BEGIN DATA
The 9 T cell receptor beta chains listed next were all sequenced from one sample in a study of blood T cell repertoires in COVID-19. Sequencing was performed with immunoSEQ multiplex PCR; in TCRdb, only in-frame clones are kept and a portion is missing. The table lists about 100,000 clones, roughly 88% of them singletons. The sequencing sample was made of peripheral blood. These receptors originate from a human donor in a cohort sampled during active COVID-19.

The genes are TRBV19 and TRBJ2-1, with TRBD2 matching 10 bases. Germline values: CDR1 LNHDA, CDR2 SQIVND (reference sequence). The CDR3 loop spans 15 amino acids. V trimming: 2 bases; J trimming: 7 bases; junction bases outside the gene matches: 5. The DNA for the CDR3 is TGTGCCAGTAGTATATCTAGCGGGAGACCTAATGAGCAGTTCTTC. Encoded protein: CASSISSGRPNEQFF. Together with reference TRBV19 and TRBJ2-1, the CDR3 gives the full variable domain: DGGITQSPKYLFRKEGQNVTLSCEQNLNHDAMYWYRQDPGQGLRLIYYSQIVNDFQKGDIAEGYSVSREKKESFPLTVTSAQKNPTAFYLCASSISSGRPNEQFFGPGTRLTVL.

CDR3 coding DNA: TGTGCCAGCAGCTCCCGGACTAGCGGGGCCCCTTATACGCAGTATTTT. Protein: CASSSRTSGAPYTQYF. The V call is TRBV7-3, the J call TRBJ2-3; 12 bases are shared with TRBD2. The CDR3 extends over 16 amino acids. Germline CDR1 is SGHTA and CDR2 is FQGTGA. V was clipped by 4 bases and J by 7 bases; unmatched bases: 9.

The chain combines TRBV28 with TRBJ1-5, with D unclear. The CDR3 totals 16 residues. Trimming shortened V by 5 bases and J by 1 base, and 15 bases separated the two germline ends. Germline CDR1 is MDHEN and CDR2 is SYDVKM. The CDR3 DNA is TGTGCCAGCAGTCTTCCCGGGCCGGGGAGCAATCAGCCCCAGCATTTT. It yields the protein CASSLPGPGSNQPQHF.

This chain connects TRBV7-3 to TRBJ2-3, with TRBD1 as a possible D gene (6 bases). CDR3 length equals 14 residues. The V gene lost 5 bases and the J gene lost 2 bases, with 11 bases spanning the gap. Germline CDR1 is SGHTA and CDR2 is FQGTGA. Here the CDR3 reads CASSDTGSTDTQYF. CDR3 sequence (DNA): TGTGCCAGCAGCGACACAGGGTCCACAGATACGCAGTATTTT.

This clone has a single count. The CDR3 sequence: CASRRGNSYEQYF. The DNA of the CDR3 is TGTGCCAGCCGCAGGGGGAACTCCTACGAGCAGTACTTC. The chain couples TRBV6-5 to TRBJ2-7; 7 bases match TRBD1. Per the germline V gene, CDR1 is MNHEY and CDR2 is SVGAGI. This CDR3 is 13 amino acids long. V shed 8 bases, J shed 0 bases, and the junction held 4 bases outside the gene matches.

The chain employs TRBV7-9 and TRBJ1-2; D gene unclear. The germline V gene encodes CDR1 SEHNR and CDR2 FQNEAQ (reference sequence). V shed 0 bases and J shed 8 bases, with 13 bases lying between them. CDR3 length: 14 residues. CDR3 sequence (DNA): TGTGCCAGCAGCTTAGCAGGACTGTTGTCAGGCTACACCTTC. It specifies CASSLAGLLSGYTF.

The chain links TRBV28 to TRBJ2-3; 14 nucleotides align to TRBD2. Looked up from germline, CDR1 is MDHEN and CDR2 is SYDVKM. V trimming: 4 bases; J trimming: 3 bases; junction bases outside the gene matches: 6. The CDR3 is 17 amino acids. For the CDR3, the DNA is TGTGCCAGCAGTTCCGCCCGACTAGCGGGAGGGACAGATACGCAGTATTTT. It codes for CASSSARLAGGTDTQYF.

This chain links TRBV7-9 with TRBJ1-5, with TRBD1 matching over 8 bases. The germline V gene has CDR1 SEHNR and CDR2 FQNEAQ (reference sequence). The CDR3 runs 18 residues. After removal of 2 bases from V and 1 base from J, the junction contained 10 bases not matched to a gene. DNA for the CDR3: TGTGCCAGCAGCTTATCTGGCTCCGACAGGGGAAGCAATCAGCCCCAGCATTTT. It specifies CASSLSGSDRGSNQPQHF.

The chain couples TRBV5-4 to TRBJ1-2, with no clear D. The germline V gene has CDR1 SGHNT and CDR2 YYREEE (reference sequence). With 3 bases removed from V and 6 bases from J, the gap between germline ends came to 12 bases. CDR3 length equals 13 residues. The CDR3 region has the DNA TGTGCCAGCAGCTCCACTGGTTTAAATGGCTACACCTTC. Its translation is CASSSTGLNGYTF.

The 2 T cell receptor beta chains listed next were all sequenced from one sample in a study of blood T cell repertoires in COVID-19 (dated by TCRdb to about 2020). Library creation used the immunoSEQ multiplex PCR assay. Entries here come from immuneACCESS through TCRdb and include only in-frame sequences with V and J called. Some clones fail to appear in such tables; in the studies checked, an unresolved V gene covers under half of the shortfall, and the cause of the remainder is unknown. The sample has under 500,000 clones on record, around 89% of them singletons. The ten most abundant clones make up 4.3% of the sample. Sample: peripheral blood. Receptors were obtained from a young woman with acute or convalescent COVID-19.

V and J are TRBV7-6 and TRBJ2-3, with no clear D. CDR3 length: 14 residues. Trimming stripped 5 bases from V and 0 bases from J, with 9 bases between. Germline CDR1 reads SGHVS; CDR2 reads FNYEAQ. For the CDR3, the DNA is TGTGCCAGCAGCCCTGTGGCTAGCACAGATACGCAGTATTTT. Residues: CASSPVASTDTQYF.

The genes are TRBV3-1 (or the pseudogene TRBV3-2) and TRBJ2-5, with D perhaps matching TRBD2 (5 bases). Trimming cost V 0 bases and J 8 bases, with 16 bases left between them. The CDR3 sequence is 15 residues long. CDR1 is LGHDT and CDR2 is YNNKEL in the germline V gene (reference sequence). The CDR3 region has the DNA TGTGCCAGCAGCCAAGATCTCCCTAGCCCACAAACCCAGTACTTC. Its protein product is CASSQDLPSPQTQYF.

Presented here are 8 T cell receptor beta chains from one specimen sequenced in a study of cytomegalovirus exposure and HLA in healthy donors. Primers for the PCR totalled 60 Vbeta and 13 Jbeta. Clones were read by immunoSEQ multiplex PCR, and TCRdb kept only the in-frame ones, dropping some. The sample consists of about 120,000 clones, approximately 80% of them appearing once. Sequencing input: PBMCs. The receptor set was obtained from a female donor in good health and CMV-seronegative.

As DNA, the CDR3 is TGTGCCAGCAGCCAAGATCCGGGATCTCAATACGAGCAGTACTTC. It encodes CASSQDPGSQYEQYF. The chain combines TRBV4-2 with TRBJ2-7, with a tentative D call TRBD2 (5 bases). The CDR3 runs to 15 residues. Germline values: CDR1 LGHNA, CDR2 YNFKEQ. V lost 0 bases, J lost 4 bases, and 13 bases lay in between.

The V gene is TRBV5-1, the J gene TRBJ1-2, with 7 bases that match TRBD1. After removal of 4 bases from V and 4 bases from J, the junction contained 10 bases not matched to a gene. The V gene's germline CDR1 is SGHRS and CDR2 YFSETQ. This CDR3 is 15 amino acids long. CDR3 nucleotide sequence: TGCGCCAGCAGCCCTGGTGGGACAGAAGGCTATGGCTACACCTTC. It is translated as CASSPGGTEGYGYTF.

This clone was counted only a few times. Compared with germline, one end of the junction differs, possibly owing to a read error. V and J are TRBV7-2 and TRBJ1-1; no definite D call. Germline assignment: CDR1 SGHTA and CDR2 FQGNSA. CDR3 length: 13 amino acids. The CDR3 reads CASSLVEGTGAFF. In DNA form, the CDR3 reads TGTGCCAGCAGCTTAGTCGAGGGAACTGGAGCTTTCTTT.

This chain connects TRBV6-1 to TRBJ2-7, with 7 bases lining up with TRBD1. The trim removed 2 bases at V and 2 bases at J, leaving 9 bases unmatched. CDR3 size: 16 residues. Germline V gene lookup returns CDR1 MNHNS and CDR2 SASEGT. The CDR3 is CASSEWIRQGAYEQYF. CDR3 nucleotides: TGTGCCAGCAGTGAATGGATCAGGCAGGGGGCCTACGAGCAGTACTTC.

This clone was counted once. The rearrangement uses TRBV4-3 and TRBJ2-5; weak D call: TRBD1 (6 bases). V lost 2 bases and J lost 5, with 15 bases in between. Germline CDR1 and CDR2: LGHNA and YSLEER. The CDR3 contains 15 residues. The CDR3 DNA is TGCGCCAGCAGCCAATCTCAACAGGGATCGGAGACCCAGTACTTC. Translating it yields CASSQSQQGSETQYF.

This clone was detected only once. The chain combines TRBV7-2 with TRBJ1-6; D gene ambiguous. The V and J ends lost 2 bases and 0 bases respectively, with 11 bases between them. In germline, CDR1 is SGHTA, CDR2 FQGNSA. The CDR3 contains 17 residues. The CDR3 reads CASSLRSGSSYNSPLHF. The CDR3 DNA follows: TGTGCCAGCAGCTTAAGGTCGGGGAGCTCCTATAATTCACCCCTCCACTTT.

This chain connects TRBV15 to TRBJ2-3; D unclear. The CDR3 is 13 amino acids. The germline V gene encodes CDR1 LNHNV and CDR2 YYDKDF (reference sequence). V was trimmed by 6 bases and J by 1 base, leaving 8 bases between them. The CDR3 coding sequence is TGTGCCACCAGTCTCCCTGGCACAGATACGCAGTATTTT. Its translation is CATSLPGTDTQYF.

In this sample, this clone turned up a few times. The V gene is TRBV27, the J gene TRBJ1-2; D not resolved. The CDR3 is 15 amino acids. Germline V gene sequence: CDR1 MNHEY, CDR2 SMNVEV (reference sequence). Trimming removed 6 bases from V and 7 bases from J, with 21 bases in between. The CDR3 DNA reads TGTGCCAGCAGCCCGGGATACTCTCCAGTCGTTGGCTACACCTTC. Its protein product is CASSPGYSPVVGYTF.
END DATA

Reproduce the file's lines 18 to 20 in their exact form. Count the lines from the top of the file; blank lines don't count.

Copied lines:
This chain connects TRBV6-1 to TRBJ2-7, with 7 bases lining up with TRBD1. The trim removed 2 bases at V and 2 bases at J, leaving 9 bases unmatched. CDR3 size: 16 residues. Germline V gene lookup returns CDR1 MNHNS and CDR2 SASEGT. The CDR3 is CASSEWIRQGAYEQYF. CDR3 nucleotides: TGTGCCAGCAGTGAATGGATCAGGCAGGGGGCCTACGAGCAGTACTTC.

This clone was counted once. The rearrangement uses TRBV4-3 and TRBJ2-5; weak D call: TRBD1 (6 bases). V lost 2 bases and J lost 5, with 15 bases in between. Germline CDR1 and CDR2: LGHNA and YSLEER. The CDR3 contains 15 residues. The CDR3 DNA is TGCGCCAGCAGCCAATCTCAACAGGGATCGGAGACCCAGTACTTC. Translating it yields CASSQSQQGSETQYF.

This clone was detected only once. The chain combines TRBV7-2 with TRBJ1-6; D gene ambiguous. The V and J ends lost 2 bases and 0 bases respectively, with 11 bases between them. In germline, CDR1 is SGHTA, CDR2 FQGNSA. The CDR3 contains 17 residues. The CDR3 reads CASSLRSGSSYNSPLHF. The CDR3 DNA follows: TGTGCCAGCAGCTTAAGGTCGGGGAGCTCCTATAATTCACCCCTCCACTTT.